For September, if you’re looking for something a little out of the ordinary, a little quirky, you have an interesting choice: you could read a book narrated by an unborn child, or a book about a person who’s unwittingly made a deal with the devil. Or, of course, you could read both and really go for a wild ride.
Consider a take-off on the plot of Hamlet: a woman has an affair with her husband’s brother and plots with that brother to murder her husband. In Hamlet, of course, the title character is the woman’s son who learns of the plot from his father’s ghost and then spends most of the play agonizing about what he should do with this knowledge. Now suppose that instead of having a young adult faced with the knowledge of his mother’s and uncle’s ill-deeds, the witness is a soon-to-be born child in his mother’s womb. That may sound like a gimmick and a very risky gimmick at that, and in the hands of most authors, this would be a recipe for disaster. However, Nutshell, the book in question, is written by Ian McEwan, the author of (among other things) Atonement (winner of the National Book Critics Circle award) and Amsterdam (winner of the Booker prize), and so the odds are really good that this will not feel like a gimmick but a fascinating twist on a well-known and often-explored plot, and certainly worth a try.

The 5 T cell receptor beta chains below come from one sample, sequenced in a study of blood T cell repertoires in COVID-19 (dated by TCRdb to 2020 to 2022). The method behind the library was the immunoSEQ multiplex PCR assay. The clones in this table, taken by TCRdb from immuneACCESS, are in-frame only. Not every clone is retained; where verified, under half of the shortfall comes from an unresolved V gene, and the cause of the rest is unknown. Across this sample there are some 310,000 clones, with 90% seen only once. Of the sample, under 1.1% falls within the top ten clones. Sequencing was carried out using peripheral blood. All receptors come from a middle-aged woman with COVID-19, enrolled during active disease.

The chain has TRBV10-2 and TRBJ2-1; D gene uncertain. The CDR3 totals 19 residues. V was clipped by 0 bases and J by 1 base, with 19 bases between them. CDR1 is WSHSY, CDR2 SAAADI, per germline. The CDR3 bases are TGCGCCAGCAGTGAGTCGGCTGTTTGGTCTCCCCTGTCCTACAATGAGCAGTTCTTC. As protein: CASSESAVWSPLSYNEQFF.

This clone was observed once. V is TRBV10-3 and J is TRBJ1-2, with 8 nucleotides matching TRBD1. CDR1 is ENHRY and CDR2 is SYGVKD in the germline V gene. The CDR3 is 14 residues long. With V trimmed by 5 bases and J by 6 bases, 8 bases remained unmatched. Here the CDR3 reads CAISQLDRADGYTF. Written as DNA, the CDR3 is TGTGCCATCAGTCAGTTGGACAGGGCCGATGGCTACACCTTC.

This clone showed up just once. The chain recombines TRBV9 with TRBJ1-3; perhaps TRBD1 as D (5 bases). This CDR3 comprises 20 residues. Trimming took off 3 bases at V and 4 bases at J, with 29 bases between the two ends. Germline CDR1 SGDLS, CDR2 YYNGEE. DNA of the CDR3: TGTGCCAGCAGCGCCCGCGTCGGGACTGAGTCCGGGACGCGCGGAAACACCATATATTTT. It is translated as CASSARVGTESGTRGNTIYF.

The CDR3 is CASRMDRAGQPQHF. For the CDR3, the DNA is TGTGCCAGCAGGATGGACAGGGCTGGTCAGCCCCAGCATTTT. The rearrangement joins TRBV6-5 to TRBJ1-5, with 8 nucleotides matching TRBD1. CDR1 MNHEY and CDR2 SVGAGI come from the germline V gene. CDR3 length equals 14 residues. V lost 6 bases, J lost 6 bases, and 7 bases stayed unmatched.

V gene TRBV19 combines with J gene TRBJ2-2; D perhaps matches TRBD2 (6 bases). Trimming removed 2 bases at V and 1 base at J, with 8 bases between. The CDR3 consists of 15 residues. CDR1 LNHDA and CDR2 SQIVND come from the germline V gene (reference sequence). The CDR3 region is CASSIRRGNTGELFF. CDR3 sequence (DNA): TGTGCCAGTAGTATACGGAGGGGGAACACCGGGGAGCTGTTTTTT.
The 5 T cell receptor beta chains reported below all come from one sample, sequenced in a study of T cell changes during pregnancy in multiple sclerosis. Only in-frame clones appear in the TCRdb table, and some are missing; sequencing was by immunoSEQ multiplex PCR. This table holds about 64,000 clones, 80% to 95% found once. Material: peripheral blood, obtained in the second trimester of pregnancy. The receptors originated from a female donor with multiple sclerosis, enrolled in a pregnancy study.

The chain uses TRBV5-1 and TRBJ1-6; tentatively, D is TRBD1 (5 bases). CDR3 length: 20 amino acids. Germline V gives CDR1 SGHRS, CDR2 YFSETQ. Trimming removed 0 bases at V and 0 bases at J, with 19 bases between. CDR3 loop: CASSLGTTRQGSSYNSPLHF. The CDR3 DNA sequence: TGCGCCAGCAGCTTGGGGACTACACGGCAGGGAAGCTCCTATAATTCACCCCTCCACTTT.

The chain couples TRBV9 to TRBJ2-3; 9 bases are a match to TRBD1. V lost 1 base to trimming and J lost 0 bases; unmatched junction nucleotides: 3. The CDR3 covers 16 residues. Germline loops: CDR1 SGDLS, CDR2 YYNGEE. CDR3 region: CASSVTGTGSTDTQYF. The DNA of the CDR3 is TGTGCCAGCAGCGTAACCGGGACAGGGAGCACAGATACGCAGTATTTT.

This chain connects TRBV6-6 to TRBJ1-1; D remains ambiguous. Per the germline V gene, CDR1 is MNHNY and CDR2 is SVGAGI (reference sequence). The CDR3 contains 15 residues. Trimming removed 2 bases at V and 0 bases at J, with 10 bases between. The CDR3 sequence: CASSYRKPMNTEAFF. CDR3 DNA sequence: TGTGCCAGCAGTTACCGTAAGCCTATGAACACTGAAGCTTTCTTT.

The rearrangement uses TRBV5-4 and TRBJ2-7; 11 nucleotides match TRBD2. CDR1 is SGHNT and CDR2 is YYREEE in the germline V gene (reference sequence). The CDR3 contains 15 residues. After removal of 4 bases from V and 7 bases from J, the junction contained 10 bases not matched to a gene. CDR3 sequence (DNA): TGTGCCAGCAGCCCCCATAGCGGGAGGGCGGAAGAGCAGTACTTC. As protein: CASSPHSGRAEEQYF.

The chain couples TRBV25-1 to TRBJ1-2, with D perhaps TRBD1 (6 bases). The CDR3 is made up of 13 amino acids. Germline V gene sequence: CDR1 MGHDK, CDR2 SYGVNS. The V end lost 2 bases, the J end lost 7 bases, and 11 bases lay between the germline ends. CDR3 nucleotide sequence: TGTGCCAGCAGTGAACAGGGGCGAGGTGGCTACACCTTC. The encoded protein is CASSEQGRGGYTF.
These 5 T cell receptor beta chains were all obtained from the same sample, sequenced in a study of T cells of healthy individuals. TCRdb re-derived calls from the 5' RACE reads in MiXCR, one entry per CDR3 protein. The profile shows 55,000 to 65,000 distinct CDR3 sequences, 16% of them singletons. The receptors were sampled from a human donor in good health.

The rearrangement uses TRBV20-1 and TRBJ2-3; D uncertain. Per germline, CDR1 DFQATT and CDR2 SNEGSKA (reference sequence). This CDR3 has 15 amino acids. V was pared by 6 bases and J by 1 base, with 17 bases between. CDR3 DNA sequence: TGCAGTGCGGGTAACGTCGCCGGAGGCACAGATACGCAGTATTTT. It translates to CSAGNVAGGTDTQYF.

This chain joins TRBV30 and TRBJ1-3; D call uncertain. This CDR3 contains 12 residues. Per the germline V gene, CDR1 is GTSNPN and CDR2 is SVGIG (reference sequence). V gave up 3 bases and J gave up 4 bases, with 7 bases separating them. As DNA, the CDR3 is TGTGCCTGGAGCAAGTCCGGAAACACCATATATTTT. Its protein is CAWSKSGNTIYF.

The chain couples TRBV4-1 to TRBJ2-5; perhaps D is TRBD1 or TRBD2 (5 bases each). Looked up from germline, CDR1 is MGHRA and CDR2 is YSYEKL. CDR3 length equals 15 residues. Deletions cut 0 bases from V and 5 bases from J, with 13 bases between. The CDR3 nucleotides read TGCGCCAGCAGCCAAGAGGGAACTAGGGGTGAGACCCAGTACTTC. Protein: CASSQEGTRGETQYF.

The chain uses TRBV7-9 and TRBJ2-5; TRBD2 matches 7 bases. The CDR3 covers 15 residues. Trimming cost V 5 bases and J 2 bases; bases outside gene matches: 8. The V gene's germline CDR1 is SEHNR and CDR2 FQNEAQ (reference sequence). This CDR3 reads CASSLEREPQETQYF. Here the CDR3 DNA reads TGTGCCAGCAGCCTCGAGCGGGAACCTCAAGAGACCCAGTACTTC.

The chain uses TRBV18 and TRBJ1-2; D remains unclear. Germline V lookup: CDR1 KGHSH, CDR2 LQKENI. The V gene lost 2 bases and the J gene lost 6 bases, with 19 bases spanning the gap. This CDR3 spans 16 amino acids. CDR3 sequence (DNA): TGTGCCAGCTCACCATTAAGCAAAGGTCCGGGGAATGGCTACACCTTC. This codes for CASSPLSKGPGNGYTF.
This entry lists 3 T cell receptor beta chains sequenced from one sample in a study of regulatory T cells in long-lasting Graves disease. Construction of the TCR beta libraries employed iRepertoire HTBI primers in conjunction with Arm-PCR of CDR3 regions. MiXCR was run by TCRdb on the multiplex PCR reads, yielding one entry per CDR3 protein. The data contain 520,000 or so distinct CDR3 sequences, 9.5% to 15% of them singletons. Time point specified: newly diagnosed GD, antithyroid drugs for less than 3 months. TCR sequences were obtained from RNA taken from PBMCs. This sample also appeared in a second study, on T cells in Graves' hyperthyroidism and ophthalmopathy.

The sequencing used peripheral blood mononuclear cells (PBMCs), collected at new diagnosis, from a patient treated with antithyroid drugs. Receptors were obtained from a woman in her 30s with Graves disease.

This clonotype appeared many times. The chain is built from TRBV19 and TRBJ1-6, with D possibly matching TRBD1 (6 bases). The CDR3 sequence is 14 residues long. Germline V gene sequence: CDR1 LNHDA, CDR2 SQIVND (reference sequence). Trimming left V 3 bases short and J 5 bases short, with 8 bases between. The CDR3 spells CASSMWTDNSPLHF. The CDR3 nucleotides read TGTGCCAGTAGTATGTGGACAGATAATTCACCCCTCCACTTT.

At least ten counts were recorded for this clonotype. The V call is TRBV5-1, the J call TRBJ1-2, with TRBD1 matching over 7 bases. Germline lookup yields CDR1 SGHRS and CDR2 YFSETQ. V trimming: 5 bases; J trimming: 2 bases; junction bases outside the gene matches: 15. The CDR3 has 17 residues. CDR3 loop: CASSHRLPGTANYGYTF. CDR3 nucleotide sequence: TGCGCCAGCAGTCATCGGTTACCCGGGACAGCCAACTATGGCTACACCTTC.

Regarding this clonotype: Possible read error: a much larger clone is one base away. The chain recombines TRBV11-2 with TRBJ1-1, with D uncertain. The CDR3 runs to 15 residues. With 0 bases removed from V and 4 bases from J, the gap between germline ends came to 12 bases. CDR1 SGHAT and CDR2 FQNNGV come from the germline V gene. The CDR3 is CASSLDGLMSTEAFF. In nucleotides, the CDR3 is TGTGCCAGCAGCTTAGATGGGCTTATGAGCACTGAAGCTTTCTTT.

The idea of someone’s making a deal with the devil is another of those tropes that gets taken out for a spin over and over again, from the days of Faust and The Devil and Daniel Webster through 2016 ‘s The Devil You Know. You would think there’s not much new that can be done with the idea, but that’s because you haven’t read Dead Souls, by J. Lincoln Fenn, yet. The clever idea here is to take a modern young woman and put her in the place of Faust or any other victim of the devil. Fiona Quinn, our protagonist, is a modern young woman who believes her boyfriend might be cheating on her. When she meets some guy in a bar who calls himself Scratch and claims to be the devil, she’s as skeptical as any sensible person would be. In fact, she thinks this is some kind of new line he’s trying out, even when he offers her one wish in exchange for her immortal soul. Still thinking it’s some kind of joke, she asks for invisibility, and Scratch tells her she owes him a favor which he will collect on sometime in the future. If she doesn’t do what he asks, she’s his for eternity. She thinks nothing more of the whole matter, until she sobers up, gets her wish and realizes, to her horror, that she was in fact dealing with the real devil, and that at any moment she might be called on to do just about anything, with results she can’t even imagine. Is the devil going to call in his favor? What would it be? Can she get out of the promise she unwittingly made? With wit and imagination, Fenn takes us to the dark side with Fiona and Scratch, a ride you’ll enjoy taking.